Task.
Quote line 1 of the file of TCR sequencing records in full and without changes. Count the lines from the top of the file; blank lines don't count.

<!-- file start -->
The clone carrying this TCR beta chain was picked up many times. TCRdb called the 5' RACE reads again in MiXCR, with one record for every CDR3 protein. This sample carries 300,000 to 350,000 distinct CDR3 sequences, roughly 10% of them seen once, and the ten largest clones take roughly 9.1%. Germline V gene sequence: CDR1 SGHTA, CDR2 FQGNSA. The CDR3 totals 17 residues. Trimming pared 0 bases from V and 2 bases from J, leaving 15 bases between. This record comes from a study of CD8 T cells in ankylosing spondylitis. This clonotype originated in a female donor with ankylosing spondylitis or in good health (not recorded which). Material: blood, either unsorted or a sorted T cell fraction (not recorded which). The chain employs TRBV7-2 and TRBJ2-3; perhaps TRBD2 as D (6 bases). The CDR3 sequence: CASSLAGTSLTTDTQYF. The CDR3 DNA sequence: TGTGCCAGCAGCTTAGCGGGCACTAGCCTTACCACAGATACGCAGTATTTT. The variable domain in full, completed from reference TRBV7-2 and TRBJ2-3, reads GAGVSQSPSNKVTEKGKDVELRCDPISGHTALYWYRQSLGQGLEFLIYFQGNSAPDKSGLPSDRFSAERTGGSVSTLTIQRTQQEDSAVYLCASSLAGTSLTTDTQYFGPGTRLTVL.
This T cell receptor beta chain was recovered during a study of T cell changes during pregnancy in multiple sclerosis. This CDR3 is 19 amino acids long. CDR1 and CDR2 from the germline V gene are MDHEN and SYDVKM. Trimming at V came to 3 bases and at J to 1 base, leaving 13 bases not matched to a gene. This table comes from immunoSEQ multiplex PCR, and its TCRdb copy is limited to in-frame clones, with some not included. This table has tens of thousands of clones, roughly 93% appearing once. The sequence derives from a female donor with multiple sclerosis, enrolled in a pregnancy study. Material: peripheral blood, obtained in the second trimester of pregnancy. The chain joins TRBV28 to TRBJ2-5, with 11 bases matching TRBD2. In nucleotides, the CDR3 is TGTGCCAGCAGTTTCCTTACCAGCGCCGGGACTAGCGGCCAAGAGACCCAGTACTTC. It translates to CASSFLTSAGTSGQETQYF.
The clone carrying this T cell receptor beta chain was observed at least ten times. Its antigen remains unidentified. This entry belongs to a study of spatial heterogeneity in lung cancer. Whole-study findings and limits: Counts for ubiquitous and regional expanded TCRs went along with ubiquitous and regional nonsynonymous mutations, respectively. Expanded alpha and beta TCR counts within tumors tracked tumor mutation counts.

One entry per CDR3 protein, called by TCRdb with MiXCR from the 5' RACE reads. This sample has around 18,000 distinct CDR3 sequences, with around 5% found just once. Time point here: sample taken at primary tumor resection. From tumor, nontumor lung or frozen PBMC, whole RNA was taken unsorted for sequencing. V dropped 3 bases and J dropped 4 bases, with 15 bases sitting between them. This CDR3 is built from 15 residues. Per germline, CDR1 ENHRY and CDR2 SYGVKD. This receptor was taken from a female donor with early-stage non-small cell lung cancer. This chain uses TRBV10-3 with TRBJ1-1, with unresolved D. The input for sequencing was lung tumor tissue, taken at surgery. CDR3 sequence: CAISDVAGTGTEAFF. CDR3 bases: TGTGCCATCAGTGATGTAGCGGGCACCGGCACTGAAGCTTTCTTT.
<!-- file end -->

The clone carrying this TCR beta chain was picked up many times. TCRdb called the 5' RACE reads again in MiXCR, with one record for every CDR3 protein. This sample carries 300,000 to 350,000 distinct CDR3 sequences, roughly 10% of them seen once, and the ten largest clones take roughly 9.1%. Germline V gene sequence: CDR1 SGHTA, CDR2 FQGNSA. The CDR3 totals 17 residues. Trimming pared 0 bases from V and 2 bases from J, leaving 15 bases between. This record comes from a study of CD8 T cells in ankylosing spondylitis. This clonotype originated in a female donor with ankylosing spondylitis or in good health (not recorded which). Material: blood, either unsorted or a sorted T cell fraction (not recorded which). The chain employs TRBV7-2 and TRBJ2-3; perhaps TRBD2 as D (6 bases). The CDR3 sequence: CASSLAGTSLTTDTQYF. The CDR3 DNA sequence: TGTGCCAGCAGCTTAGCGGGCACTAGCCTTACCACAGATACGCAGTATTTT. The variable domain in full, completed from reference TRBV7-2 and TRBJ2-3, reads GAGVSQSPSNKVTEKGKDVELRCDPISGHTALYWYRQSLGQGLEFLIYFQGNSAPDKSGLPSDRFSAERTGGSVSTLTIQRTQQEDSAVYLCASSLAGTSLTTDTQYFGPGTRLTVL.